Apex Legends has only been out one week, but already theorycrafters and competitive gamers are figuring out the best ways to use each of the character’s abilities to get a leg up on the competition. While some might say that Pathfinder - the loveable, optimistic, and upbeat robot - is Apex Legends’ worst character, it could be argued that if you use him and his grappling hook correctly, he could, in all reality, be one of the games most powerful Legends. Additionally, it's crazy talk to think of Pathfinder as Legends' weakest character, considering he basically has the same ability as Mortal Kombat's Scorpion, which we will touch on later.
Here’s our Pathfinder grappling guide, so you can slingshot your way to the top. Fair warning: anticipate the need for a lot of practice.
By now, you have probably seen the mindblowing video of Twitch streamer, Triv, as he grapples his way to victory thanks to a crazy spinning maneuver using Pathfinder’s grappling hook. Thus, if you are merely using Pathfinder’s grappling hook as a way to zip straight from point to another, you’re doing it wrong. Pathfinder’s grappling ability can do so much more, including increasing your skiing speed and slingshotting across the map to take your enemies by surprise.
In order to perform a swinging grapple or slingshot, you will need to keep three things in mind: the grapple point, the strafe direction, and the direction in which you are looking. Ready for your physics lesson?
Here is how to put it all together. The grapple point acts as a passive force that propels you forward. Holding forward on your controller or keyboard acts as an additional force to pull you forward and increase speed. Finally, strafing left or right will pull you in that direction, away from the grapple point, while increasing your speed. In order to stay attached to your grapple point, the angle created from the grapple point to where you are looking must not exceed 90 degrees. Basically, if you are looking to replicate Triv’s spinning grapple tactic, you will need to keep the grapple point in view at all times as you strafe left or right.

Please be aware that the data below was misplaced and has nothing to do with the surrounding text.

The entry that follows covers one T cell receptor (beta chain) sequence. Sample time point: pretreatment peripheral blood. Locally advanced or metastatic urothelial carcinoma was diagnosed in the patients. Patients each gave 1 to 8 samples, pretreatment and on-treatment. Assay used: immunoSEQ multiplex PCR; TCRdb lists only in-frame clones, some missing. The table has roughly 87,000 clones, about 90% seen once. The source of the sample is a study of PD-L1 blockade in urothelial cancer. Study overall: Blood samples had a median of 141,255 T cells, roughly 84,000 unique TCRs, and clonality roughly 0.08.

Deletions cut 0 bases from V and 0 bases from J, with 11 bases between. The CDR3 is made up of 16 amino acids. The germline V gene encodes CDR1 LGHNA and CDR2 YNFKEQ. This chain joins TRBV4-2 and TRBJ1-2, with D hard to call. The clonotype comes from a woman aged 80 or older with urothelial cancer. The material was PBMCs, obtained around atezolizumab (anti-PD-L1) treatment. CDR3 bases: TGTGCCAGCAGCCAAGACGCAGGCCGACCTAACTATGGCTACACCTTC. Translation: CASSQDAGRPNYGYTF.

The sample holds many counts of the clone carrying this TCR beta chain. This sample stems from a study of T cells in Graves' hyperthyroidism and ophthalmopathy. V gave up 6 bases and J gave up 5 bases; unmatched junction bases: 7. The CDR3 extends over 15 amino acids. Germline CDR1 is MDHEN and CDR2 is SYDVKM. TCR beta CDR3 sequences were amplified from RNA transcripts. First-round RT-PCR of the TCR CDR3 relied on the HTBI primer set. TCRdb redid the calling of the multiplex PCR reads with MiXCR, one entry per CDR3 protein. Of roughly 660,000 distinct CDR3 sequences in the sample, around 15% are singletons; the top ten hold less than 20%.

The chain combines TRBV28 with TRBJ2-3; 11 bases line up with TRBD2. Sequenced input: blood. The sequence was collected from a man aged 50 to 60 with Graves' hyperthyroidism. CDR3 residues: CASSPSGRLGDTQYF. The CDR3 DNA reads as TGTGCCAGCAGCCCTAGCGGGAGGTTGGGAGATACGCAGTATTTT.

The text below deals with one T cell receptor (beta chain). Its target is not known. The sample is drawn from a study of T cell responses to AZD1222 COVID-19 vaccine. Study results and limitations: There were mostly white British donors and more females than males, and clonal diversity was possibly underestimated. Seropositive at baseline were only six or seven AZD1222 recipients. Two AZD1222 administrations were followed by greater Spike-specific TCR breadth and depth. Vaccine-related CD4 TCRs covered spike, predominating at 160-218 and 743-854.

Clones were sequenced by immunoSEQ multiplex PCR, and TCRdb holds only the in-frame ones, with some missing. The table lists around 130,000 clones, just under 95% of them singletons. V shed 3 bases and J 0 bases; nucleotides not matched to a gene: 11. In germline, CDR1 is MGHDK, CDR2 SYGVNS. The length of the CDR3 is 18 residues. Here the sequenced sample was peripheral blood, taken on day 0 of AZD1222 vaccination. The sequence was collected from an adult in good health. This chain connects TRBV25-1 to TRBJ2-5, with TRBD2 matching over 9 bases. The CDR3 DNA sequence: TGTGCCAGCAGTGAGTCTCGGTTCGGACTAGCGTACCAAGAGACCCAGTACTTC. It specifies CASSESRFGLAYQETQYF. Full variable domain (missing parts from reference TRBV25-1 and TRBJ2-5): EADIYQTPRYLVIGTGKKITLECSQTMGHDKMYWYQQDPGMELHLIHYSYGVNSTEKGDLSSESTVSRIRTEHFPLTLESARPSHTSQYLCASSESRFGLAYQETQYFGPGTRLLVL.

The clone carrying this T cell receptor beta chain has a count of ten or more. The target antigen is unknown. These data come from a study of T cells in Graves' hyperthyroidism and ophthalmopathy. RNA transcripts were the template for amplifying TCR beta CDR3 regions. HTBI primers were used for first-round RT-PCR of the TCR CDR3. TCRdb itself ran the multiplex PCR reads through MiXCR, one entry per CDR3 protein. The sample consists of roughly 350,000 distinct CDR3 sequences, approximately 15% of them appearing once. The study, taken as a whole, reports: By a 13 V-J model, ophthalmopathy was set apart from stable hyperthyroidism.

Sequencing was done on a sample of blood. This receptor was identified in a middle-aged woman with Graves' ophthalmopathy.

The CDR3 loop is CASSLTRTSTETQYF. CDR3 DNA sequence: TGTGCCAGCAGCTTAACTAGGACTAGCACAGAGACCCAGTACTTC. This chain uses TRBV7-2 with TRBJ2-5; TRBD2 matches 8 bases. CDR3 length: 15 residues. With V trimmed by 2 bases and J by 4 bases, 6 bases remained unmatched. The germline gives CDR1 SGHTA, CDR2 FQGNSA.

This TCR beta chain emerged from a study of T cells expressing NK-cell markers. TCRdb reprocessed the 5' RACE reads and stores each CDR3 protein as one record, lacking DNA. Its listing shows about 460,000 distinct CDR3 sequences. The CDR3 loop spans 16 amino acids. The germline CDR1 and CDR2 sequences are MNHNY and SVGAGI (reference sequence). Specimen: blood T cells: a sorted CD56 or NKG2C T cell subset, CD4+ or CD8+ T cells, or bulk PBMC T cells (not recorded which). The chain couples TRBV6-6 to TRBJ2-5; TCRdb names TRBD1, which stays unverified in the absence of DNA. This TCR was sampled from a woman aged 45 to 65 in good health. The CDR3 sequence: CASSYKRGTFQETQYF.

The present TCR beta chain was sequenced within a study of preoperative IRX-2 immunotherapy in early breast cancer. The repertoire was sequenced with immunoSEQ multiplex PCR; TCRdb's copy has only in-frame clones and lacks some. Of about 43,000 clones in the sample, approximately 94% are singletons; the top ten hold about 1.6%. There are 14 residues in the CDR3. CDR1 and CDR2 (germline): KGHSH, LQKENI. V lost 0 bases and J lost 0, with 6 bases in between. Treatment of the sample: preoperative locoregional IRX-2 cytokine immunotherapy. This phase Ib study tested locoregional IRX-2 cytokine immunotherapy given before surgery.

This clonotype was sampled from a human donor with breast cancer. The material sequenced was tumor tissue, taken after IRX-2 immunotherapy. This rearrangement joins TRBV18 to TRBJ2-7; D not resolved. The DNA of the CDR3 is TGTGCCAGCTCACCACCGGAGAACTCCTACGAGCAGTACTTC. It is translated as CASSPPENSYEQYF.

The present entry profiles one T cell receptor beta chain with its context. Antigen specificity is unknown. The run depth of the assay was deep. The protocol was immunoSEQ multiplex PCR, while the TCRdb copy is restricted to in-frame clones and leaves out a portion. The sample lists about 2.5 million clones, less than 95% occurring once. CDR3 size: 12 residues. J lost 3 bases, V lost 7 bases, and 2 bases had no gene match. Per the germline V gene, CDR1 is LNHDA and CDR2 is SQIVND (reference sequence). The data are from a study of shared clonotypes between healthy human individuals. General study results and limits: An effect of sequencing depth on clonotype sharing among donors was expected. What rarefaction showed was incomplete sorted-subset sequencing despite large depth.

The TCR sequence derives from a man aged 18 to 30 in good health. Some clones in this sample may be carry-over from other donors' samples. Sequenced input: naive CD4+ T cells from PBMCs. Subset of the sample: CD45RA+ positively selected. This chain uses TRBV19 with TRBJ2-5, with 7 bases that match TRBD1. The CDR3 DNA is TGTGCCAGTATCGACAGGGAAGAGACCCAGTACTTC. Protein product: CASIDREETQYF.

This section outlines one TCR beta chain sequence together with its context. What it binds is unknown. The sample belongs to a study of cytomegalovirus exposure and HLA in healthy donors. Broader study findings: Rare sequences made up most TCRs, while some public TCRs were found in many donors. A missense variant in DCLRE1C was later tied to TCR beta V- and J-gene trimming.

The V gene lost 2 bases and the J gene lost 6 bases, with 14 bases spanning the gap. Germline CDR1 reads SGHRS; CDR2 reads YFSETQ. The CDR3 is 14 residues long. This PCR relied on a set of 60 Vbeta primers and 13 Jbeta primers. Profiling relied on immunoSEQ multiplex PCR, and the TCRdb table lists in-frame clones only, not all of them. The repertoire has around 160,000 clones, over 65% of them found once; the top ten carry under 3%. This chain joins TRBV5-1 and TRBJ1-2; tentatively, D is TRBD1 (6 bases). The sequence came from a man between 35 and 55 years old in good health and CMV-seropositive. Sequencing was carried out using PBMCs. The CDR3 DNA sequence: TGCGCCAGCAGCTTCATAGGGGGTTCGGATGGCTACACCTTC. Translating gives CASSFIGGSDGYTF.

Jumping is also a pivotal part of the action, especially for slingshotting to heights or distances that might otherwise be unreachable. However, the jump won’t matter much if you don’t time it properly.
Jump as soon as the grappling hook attaches to something. You can use the visual cue of Pathfinder’s arm extending into view, or simply listening for when the hook attaches to a point. More often than not, the timing is so fast, that you will likely just need to jump a split second after shooting the hook. From there, implement the three-point strafing technique and you’ll be slingshotting just fine around King’s Canyon.
This all sounds far easier than it actually is. You will need a lot of practice to get a feel for the timing, as well as the directional mechanics necessary for performing slingshot grapples. Just keep at it, and you will be rewarded with some pretty exciting ways of travelling across the map while taking out opponents.
Of course, Pathfinder’s grappling ability isn’t purely for travel purposes. Players can pack some additional offensive firepower by aiming directly at an opposing player and shooting the hook, which will pull the enemy closer. Again, this technique will take some practice, but it is a pretty hilarious and effective technique that will undoubtedly take the enemy by surprise.